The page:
In this post, I examine the approaches for building a template document for the document generation process.
This post is the second in a series of blog posts. Here is the complete list: Generating Open XML WordprocessingML Documents Blog Post Series
In my approach to document generation, a template document is a DOCX document that contains content controls that will control the document generation process. The document template designer can format this document as desired, and the document generation process will generate documents that have the format of the template document.
When working with content controls, first of all, remember that you need to turn on the developer tab in the ribbon. Click File => Options => Customize Ribbon, and then turn on the developer tab:
Another point that will make it easier to work with content controls is to turn on design mode. If design mode is turned off (which is the default), content controls have a square boxed appearance with a tab at the top that contains the title of the content control:
This is not a problem, except that if the focus is not in a content control, there is no visual indication that the content control is there. Instead, turn on design mode:
With design mode turned on, content controls have blue tags that indicate the beginning and end of the location of a content control. With design mode turned on, a template document will look something like the following:
In this document, plain text content controls contain a LINQ query that returns a single value. Formatting is easy – the value returned by the query takes on the formatting of the containing run or paragraph.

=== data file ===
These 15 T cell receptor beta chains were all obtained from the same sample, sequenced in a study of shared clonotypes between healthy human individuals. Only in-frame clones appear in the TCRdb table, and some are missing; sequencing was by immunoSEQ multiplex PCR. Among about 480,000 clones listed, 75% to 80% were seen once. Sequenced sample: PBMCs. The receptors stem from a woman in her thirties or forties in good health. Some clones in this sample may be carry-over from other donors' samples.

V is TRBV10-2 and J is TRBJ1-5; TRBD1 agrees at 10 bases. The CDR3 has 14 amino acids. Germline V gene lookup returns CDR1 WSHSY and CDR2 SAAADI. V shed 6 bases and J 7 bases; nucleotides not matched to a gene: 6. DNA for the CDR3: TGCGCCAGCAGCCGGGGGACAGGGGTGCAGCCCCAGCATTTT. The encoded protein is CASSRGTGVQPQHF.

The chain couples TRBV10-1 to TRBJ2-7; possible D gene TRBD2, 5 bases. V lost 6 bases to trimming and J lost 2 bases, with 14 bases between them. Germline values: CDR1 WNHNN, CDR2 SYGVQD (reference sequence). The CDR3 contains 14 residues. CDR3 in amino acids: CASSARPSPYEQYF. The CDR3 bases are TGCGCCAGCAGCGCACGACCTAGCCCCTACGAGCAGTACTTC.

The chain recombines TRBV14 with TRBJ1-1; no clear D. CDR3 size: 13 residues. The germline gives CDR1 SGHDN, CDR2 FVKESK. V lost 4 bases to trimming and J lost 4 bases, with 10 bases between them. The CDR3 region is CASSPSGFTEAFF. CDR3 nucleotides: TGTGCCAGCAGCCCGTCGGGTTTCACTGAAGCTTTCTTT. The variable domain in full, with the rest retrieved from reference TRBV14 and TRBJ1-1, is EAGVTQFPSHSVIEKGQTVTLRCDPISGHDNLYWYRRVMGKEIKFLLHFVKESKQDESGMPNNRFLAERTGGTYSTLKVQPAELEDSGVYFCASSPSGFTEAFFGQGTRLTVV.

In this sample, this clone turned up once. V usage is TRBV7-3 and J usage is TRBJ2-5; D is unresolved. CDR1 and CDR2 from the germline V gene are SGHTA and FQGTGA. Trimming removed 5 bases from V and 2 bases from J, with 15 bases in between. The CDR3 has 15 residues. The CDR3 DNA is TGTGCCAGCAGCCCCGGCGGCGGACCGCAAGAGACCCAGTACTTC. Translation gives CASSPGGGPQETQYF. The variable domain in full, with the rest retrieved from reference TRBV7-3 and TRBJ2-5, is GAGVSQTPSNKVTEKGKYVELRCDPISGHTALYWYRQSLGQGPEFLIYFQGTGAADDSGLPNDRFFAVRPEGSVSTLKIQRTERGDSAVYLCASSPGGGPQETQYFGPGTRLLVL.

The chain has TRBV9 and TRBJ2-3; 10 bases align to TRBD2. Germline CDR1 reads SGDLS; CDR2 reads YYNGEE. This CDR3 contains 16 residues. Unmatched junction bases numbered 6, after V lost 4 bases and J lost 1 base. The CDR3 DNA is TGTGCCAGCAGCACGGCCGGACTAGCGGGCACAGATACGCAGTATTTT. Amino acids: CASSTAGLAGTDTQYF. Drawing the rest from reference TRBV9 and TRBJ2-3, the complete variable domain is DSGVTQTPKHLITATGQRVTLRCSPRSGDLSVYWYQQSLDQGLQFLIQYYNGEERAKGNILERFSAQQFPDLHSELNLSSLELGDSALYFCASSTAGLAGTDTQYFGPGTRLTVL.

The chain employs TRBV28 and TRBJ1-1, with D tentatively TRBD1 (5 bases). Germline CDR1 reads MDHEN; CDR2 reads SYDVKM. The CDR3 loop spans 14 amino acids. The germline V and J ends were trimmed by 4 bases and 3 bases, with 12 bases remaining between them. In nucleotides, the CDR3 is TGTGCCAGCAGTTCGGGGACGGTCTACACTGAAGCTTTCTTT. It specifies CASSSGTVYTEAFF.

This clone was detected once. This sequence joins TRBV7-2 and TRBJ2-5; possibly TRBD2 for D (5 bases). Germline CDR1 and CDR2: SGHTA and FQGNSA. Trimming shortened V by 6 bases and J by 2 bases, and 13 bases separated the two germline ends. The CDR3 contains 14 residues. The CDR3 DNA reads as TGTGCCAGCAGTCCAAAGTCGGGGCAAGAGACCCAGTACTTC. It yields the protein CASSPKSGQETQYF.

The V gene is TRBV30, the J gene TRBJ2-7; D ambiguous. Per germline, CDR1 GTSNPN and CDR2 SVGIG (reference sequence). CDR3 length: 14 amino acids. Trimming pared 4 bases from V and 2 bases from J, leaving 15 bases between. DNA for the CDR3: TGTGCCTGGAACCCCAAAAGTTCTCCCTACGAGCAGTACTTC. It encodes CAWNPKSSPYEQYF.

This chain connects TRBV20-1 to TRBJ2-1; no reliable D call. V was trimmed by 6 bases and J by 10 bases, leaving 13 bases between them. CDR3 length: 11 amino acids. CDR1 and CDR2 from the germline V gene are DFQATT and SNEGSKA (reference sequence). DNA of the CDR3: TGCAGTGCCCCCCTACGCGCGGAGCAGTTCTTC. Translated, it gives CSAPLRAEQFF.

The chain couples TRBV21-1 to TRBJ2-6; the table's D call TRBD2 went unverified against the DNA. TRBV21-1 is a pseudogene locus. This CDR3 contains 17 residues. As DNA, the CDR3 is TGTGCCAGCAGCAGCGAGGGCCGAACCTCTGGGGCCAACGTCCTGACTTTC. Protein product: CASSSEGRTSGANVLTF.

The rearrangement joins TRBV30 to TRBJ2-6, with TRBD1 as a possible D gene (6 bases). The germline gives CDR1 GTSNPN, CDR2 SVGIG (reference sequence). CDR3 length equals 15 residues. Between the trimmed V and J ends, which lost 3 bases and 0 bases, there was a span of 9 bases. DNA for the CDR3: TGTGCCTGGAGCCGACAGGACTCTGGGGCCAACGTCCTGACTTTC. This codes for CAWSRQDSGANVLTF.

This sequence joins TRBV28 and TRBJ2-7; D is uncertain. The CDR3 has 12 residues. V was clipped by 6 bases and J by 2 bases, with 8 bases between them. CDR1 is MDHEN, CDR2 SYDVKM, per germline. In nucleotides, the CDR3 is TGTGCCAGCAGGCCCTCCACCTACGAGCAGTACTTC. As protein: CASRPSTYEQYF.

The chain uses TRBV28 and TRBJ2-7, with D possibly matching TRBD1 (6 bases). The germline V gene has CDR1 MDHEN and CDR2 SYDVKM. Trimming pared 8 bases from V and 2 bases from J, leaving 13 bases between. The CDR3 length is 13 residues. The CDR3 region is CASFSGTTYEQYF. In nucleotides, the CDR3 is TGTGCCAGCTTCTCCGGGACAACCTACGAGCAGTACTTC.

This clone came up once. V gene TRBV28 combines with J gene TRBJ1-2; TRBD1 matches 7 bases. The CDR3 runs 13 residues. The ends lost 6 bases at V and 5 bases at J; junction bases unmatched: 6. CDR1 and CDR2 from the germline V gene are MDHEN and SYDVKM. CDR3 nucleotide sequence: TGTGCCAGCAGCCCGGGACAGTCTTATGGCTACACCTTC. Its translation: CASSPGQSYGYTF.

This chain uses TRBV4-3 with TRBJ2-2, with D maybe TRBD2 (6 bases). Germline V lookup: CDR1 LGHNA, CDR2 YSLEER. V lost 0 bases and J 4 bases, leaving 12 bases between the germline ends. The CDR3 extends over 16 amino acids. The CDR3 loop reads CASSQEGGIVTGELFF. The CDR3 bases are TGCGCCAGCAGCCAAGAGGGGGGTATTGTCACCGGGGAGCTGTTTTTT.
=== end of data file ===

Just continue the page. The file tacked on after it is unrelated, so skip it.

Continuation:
In this document, the rich text content control with Table as its title contains a LINQ query that returns a collection of anonymous types. The results of the query will be inserted into the document as a WordprocesssingML table. The inserted table will have the formatting of the empty table that is inserted into the rich text content control.
Other uses of the word ‘Template’ in Microsoft Office
One minor issue around the idea of creating a template WordprocessingML document is that the term ‘template’ is overloaded. Microsoft Word has the notion of ‘Document Templates’, which are saved with the dotx extension. These are WordprocessingML documents with one special characteristic – when the user opens one of these documents, the user cannot directly save back to the dotx file – the user must instead supply a new filename, and Word will append docx as the extension.
In addition, related to dotx document templates are ‘document template projects’ in Visual Studio 2010 (and 2008). These are template-based document-level projects (see Architecture of Document-Level Customizations) that consist of managed code that is attached to a document template instead of a document. The user opens the template, uses the managed customization to do whatever it does, and then saves as a docx document. The docx document can have a managed customization, or it can be stripped of the customization, leaving a plain old docx.
For this document generation project, we don’t need to use either of these facilities. Instead, the template document that the designer creates is, as far as Word is concerned, an ordinary word-processing document.